The Mercado Libertad, also known as San Juan de Dios Market, is the largest indoor market in Latin America.
The ''El Centro de ti Mismo'' sculpture outside the Sergio Bustamante Gallery in downtown Tlaquepaque, home to scores of art galleries and handicrafts sellers.
The main pyramid of the ruins of Guachimontones in Teuchitlan, about an hour outside Guadalajara. Structures at the archaeological site date to the fourth century B.C.
A 1951 Plymouth parked outside the Basilica of Our Lady of Zapopan.
The cellar of La Rojena, Jose Cuervo's flagship distillery, in the town of Tequila. The cellar contains intact bottles of Cuervo tequila dating to the 1890s.
The flying pole dance in downtown Tequila's main plaza, a practice said to have orignated among the indigenous peoples of central Mexico.
The Guadalajara Cathedral dates to the 16th century. Earthquakes destroyed the original towers and dome, which were rebuilt in 1854.

Riding, roping, reposado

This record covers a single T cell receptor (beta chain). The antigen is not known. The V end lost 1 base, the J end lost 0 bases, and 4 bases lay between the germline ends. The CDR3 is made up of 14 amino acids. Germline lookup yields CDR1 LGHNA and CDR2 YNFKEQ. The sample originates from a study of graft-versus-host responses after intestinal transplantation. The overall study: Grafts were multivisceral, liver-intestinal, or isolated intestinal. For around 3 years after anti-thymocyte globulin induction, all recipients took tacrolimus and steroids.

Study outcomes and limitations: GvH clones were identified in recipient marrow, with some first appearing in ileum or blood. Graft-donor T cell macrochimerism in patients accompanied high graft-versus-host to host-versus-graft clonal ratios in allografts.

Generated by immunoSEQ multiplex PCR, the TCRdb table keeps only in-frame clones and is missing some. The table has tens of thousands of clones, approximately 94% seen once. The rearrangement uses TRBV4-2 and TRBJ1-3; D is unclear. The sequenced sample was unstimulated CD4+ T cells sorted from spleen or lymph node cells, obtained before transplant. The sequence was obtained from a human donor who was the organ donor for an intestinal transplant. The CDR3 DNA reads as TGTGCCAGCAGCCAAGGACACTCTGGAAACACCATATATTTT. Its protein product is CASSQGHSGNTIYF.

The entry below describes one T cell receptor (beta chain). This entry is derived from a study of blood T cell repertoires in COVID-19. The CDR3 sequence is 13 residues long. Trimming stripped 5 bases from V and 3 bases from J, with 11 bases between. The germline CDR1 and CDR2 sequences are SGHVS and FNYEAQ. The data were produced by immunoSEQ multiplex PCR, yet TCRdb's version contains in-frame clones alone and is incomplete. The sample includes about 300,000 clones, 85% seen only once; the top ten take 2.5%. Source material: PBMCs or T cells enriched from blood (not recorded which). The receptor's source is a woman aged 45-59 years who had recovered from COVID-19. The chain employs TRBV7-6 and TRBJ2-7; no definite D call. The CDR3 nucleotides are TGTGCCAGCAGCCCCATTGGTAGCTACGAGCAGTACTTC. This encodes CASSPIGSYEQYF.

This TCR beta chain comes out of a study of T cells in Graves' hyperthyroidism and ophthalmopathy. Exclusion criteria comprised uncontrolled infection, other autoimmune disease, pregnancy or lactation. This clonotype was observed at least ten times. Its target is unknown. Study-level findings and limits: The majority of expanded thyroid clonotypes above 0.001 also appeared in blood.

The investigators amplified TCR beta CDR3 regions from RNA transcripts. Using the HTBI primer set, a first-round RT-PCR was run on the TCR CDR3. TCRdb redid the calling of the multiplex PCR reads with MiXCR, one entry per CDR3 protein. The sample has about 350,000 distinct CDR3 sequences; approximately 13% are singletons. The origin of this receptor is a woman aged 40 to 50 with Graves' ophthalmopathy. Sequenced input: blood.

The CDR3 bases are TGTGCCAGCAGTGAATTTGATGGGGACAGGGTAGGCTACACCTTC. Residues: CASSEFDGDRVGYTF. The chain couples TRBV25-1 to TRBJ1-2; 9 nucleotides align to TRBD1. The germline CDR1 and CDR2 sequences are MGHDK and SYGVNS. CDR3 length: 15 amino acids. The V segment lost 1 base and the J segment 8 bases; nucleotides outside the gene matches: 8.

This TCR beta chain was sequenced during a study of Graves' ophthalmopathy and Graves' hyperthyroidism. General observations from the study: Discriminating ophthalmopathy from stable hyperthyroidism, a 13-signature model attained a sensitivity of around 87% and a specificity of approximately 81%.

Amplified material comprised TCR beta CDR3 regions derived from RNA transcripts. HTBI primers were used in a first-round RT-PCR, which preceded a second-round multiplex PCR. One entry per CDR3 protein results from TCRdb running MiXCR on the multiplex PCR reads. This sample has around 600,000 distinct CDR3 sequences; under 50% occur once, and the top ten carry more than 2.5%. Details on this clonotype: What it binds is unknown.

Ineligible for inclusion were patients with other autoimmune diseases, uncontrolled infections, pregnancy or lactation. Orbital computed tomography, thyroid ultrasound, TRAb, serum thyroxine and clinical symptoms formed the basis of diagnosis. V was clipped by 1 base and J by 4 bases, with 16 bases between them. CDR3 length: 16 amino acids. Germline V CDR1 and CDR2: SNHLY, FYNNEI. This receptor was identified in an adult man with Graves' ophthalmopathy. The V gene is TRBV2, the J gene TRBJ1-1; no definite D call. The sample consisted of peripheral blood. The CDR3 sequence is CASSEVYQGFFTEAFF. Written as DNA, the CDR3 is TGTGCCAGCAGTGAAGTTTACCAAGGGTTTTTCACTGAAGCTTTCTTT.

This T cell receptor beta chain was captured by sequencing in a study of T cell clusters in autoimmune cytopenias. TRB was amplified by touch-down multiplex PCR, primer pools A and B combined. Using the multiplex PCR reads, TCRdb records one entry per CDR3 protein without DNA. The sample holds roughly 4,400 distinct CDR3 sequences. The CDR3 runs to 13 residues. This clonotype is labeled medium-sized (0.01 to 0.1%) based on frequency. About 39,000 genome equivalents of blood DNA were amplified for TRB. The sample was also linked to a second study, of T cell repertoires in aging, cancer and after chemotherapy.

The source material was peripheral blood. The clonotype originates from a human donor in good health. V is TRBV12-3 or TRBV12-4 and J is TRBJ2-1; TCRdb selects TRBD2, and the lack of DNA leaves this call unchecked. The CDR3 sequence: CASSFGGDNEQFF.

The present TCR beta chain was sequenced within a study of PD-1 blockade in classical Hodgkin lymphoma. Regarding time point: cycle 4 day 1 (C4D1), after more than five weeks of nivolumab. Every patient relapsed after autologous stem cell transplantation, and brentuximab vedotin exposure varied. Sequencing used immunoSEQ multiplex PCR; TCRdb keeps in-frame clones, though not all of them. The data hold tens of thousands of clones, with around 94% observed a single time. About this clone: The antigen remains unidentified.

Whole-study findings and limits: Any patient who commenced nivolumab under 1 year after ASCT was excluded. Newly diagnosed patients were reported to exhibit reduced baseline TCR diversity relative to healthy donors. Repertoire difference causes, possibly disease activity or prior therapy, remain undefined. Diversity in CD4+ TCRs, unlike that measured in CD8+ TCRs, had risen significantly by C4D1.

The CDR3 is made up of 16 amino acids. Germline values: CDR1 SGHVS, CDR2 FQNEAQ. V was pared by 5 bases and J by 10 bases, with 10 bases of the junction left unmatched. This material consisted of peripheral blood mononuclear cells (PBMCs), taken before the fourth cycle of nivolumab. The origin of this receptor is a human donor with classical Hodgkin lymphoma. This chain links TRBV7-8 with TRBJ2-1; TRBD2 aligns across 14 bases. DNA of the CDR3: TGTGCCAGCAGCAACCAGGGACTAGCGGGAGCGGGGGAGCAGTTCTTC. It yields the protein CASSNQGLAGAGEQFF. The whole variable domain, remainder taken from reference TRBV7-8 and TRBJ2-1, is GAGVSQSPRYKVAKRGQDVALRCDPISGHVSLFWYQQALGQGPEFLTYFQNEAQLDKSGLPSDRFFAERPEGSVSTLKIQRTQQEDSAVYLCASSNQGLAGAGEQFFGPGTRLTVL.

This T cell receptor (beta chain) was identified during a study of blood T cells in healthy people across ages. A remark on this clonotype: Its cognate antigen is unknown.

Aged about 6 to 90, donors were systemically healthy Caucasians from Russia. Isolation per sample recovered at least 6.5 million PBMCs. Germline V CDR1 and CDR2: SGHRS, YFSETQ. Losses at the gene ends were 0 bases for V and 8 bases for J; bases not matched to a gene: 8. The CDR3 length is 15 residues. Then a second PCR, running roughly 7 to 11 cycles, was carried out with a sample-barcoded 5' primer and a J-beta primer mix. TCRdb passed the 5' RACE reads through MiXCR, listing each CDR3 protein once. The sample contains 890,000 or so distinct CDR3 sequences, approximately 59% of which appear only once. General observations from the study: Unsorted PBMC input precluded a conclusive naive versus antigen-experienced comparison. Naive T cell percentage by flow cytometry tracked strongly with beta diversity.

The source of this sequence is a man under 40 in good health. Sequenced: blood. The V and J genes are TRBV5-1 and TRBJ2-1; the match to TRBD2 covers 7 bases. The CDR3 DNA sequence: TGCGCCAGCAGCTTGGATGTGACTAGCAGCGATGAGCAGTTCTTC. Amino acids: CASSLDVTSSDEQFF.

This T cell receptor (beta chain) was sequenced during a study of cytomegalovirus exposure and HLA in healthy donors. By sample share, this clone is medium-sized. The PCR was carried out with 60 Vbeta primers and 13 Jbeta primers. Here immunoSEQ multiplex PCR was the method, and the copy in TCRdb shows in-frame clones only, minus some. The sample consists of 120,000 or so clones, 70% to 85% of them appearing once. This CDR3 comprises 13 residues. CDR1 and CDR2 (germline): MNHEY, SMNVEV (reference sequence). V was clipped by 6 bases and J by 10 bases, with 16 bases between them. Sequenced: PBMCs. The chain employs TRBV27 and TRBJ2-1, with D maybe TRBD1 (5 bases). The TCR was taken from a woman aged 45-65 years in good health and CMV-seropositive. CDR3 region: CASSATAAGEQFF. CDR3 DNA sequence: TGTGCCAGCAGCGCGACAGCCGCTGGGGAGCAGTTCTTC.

But it’s more than art and architecture that account for Guadalajara’s cultural prominence in Mexico. For example, the city is said to be the birthplace of mariachi, and Guadalajara is the host city for an annual mariachi competition that attracts musicians from around the world.

We didn’t really take in a mariachi performance, other than overhearing a couple of tunes by the roving musicians at Santo Coyote, whose Rainforest Cafe-meets-Medieval Times vibe has long made it a favorite for special-occasion dining.

More extensive was a demonstration by practitioners of another area tradition, charro. Like our ranch culture in the U.S., Mexico’s charro history is rooted out west, with colonial landowners and their employees adapting ranching techniques to the terrain of the New World.

We stopped at the Lienzo Charro Jalisco, the country’s oldest charro arena, during a weekday practice session, where we watched teenage boys and young men hone their roping and riding skills.